I've done some searching and have found that he (it?) is the anthropomorphization of the deliberate Intellect's intent (SEP: Plato's Timaeus). I understand that he is neither an idea nor an idea's reflection in any worldly object, since he fashions the world. The point is: what kind of stuff is he in Plato's ontology?

  • There appears to be an answer to that question, in the same SEP article: While the figure of the Craftsman seems to be an anthropomorphic representation of Intellect, it remains to ask what the ontological status of Intellect is, in relation to the division between being and becoming—a distinction that appears to be exhaustive. [...] It is reasonable to conclude that Intellect is a sui generis substance that transcends the metaphysical dichotomy of being and becoming—possibly not unlike the Judaeo-Christian conception of God. Mar 16, 2021 at 19:20
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    There isn't a consensus among readers of Plato on the relation between intellect, demiurge, and world-soul, but here is a thesis which argues for an interpretation where the demiurge is identified with the form of the good, and the author also discusses alternate interpretations (for example, see the discussion starting on p. 162 and the later discussion starting on p. 178)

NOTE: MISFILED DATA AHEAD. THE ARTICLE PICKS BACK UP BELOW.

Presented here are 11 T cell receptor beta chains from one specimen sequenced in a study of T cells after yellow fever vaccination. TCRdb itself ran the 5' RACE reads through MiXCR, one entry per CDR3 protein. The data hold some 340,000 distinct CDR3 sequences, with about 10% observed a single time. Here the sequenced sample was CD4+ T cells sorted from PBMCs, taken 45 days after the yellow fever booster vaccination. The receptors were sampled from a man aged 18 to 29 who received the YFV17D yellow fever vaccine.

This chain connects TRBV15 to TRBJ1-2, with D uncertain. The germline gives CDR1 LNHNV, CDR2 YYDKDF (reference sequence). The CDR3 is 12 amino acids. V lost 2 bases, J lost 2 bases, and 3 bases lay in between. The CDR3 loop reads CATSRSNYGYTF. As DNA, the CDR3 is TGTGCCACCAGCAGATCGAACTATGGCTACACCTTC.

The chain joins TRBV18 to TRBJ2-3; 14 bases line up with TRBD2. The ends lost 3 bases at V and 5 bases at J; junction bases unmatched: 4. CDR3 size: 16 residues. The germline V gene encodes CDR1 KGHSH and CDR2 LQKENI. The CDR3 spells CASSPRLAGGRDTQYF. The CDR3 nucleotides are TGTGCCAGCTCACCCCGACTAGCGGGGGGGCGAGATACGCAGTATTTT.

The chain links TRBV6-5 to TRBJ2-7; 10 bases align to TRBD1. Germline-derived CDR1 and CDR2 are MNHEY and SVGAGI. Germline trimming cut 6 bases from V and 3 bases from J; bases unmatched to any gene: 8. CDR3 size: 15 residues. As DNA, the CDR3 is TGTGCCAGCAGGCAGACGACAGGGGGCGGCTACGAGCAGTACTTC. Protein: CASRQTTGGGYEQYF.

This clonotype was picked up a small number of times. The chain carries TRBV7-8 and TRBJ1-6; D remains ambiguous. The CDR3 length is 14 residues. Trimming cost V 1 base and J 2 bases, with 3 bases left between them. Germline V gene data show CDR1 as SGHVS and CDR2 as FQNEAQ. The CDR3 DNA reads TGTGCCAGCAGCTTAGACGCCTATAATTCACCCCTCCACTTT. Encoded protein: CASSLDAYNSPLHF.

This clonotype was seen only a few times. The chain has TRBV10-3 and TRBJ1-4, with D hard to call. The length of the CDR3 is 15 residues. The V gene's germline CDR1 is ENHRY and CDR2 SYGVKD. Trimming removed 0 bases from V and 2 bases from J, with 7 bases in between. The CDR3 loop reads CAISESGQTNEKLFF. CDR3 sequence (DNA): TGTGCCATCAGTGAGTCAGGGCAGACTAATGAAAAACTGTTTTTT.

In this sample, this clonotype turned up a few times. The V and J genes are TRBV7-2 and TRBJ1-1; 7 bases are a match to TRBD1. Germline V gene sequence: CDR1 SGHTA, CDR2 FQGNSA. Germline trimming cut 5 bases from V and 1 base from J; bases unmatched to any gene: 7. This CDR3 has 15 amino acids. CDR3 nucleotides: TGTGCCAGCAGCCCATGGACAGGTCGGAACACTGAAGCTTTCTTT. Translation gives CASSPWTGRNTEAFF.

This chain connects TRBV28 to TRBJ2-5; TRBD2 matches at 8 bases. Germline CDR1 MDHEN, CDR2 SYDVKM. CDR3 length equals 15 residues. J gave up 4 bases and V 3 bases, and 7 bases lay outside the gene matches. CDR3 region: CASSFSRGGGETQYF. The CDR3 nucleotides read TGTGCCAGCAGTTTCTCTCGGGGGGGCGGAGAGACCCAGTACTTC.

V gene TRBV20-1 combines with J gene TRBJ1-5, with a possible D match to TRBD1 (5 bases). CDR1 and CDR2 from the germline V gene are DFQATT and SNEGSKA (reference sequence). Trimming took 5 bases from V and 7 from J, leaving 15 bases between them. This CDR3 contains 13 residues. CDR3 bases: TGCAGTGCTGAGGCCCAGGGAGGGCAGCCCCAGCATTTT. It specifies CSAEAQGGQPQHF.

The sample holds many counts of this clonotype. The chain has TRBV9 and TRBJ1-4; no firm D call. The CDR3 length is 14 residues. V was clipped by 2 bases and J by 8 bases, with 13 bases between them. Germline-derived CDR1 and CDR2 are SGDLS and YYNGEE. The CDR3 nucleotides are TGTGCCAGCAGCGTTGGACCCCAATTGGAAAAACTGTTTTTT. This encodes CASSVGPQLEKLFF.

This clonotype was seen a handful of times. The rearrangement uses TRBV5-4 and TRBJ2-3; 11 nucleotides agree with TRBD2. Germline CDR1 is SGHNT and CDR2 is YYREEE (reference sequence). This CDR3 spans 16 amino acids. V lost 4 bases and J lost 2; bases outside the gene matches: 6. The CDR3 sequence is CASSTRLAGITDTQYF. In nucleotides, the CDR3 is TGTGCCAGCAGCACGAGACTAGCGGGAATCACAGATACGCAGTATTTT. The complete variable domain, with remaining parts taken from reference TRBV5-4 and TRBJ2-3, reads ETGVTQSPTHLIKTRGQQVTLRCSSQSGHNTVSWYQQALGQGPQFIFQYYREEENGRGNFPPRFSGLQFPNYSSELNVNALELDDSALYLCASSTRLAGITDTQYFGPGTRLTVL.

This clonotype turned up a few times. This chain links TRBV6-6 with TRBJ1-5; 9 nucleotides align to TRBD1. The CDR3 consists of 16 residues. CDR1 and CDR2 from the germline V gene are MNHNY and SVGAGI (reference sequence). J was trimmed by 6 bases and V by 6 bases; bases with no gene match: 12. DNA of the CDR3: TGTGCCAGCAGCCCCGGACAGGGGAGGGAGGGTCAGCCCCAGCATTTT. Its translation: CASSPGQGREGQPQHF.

– Hypnosifl
    Mar 16, 2021 at 22:10
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    While I was working on a toy axiomatization of the Forms and came to the demiurge issue, I couldn't figure out how to deduce the demiurge from the other axioms and had to introduce it as a constant d with its own principle. This didn't really resolve the issue, though, as whether d was a Form or ur-exemplar was still undecidable... Mar 17, 2021 at 12:54
  • @KristianBerry Ah, nice --- axiomatic Platonism. I suppose you're familiar with Zalta's work on axiomatic metaphysics? Mar 17, 2021 at 16:38
  • Not as familiar as I would like to be! Mar 17, 2021 at 16:44


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